I May Destroy You continues to be complex and challenging in the latest pair of episodes, which reframe Bella as her own kind of monster — one she perhaps hasn’t stopped to consider she might be.
This recap of I May Destroy You episode 9, “Social Media Is a Great Way to Connect”, and I May Destroy You episode 10, “The Cause the Cure”, contains spoilers. You can check out our thoughts on the previous two episodes by clicking these words.
Since it began, I May Destroy You has peddled one of the scarcest resources of our depleted age: Nuance. Its story of a survivor coming to terms with her sexual assault has been reliably unconventional and daring, moving backward and forwards through time and expanding outwards to incorporate Bella’s friends, family, and associates, each of whom has their own stories, none of them straightforward. It insisted that contemporary sexual relationships are messy and complicated and that the idea of consent is not a binary yes or no but a spectrum of responses that occur in a constantly reshaping context.
I May Destroy You episode 9, “Social Media Is a Great Way to Connect”, reinvents itself once again, but this time with the empowered victim as an oppressor of a new kind. Bella’s victimhood, and her bravery in sharing her experiences and truths, has conferred an intoxicating privilege upon her that, emboldened through newfound social media fame, she wields as a cudgel against anyone she perceives to be guilty of something – which is virtually everyone, including those closest to her.
We first see it during a visit with a well-meaning doctor who reads her “Afro-Caribbean origins” directly from her medical notes and is subjected to a corrective lecture that doesn’t seem designed to teach him anything about race-based assumptions but instead to appease a burgeoning legion of devotees. This, though, is easy; attacking a straight white man for his perceived ignorance is encouraged, and usually warranted. But once Bella begins to attack Kwame, she isn’t standing up to an oppressor but accusing a gay, black man of the same transgressions that he himself has been a victim of. More importantly, she’s attacking a friend.
Her problem in “Social Media Is a Great Way to Connect”, not unreasonably, is that Kwame had sex with a woman without first telling her he was gay, and then acted aggrieved at her racism and homophobia. She sees what he did from a detached big-picture perspective, her sense of intimacy having been eroded by her constant preaching to a large group of faceless supporters. She, ironically, isn’t seeing the nuance.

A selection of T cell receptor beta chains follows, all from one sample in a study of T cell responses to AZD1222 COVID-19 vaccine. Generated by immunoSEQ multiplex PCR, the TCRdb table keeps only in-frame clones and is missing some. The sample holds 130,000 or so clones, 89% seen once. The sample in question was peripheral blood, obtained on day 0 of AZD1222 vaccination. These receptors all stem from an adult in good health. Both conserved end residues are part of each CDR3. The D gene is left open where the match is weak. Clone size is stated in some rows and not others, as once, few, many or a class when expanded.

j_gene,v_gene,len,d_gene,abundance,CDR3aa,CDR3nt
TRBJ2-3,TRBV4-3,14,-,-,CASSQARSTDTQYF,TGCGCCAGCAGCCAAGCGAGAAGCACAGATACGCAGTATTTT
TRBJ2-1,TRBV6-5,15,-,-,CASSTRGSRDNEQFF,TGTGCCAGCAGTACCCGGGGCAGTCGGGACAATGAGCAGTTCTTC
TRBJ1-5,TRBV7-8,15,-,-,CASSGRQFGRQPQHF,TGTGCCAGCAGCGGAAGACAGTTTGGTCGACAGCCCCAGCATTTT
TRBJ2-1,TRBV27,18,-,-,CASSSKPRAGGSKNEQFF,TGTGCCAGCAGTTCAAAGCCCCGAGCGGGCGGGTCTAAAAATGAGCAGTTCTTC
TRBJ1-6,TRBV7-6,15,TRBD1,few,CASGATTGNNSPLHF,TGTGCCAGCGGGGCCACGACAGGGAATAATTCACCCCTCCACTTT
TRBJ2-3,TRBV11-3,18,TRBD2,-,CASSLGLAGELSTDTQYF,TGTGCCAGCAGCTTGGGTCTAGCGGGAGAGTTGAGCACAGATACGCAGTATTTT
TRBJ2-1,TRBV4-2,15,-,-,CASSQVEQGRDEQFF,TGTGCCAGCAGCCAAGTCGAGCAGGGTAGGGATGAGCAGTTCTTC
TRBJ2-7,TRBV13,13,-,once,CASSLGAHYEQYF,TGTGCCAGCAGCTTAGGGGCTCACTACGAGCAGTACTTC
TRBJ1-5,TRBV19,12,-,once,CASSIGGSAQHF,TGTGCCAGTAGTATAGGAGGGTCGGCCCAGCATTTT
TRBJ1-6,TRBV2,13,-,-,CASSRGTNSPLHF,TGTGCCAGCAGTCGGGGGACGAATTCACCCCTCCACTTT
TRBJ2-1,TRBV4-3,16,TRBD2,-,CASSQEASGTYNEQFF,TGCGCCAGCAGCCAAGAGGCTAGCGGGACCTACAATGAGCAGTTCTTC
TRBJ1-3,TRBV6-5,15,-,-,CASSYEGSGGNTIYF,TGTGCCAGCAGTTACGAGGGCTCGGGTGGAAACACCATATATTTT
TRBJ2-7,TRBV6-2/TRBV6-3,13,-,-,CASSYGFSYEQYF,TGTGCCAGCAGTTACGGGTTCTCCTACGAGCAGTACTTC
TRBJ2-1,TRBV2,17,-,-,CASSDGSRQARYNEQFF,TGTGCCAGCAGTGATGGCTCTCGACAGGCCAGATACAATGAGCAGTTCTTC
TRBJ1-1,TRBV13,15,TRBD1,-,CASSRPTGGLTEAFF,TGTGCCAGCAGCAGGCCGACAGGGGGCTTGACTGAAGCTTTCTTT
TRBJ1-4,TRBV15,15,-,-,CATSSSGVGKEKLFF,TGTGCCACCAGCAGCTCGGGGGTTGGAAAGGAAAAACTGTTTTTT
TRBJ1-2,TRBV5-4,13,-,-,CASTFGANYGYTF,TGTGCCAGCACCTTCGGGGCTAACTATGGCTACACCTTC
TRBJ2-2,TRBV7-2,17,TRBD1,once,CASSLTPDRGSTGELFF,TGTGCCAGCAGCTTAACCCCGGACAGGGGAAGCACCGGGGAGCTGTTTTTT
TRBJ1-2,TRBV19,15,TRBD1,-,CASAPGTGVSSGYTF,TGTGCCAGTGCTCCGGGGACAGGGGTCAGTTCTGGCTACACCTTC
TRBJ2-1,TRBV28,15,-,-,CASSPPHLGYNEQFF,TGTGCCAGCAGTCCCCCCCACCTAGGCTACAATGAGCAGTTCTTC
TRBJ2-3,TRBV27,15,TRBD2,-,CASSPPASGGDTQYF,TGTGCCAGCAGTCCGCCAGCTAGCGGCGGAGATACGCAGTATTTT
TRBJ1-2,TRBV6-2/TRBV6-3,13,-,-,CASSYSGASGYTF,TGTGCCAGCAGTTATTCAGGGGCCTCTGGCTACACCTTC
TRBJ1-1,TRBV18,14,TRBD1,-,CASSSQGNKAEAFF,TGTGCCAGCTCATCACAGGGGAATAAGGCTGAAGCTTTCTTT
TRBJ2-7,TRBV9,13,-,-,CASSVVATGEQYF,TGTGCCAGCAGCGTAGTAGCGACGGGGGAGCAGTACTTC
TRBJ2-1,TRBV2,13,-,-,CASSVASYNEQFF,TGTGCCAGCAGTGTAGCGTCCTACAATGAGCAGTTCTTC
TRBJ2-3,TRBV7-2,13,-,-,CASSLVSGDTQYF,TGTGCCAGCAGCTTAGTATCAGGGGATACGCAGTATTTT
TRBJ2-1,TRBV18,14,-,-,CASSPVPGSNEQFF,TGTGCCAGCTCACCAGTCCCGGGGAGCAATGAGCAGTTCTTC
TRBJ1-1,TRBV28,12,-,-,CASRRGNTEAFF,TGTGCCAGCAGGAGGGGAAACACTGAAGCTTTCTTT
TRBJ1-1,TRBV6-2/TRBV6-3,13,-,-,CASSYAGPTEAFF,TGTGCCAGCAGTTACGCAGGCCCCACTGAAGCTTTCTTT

Throughout I May Destroy You episode 9, which is set during Halloween, Bella is dressed as a winged devil; her self-absorbed best friend Terry, meanwhile, is dressed as an angel. This is no accident, as it’s Terry who nervously reminds Bella of what she did at her birthday party, locking Kwame in a room with a man while he was still traumatized from his own rape. While cataloging and exposing the micro-aggressions and outright transgressions of others, she has forgotten her own, which she’s powerfully reminded of when she happens on an ultrasound scan photograph that she’d compartmentalized to such a degree that she couldn’t even remember the experience.
This begins a pattern of self-reflection that continues in I May Destroy You episode 10, “The Cause the Cure”. This episode uses the tried and tested awkward family get-together as its setup, but it’s really an excuse for Bella to find more forgotten keepsakes under her bed, both literally and otherwise. Her brother, mother, and father clearly love each other but exist in a kind of uneasy quiet that is quite the opposite of the antagonistic truth-talking Bella preached on social media. Everyone has their own little secrets, their own little truths that they have kept quiet for the betterment of themselves and others. An Aunty that Bella can’t remember turns out to have been her father’s mistress – something she has known since childhood but forced herself to forget rather than deal with.
This pattern of how Bella compartmentalizes her pain echoes throughout the season as a whole; now, her not being able to clearly remember her assault seems less a consequence of being spiked than a defense mechanism, a technique she has always employed to protect herself from the truth she claims to be living. Bella has always been presented as fearless and combative, but I May Destroy You episode 10 proves that she’s also scared, and vulnerable, and in many ways powerless against not just the worst impulses of men in bars, but herself.
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Jonathon is the Co-Founder of Ready Steady Cut and has been Senior Editor and Chief Critic of the outlet since 2017.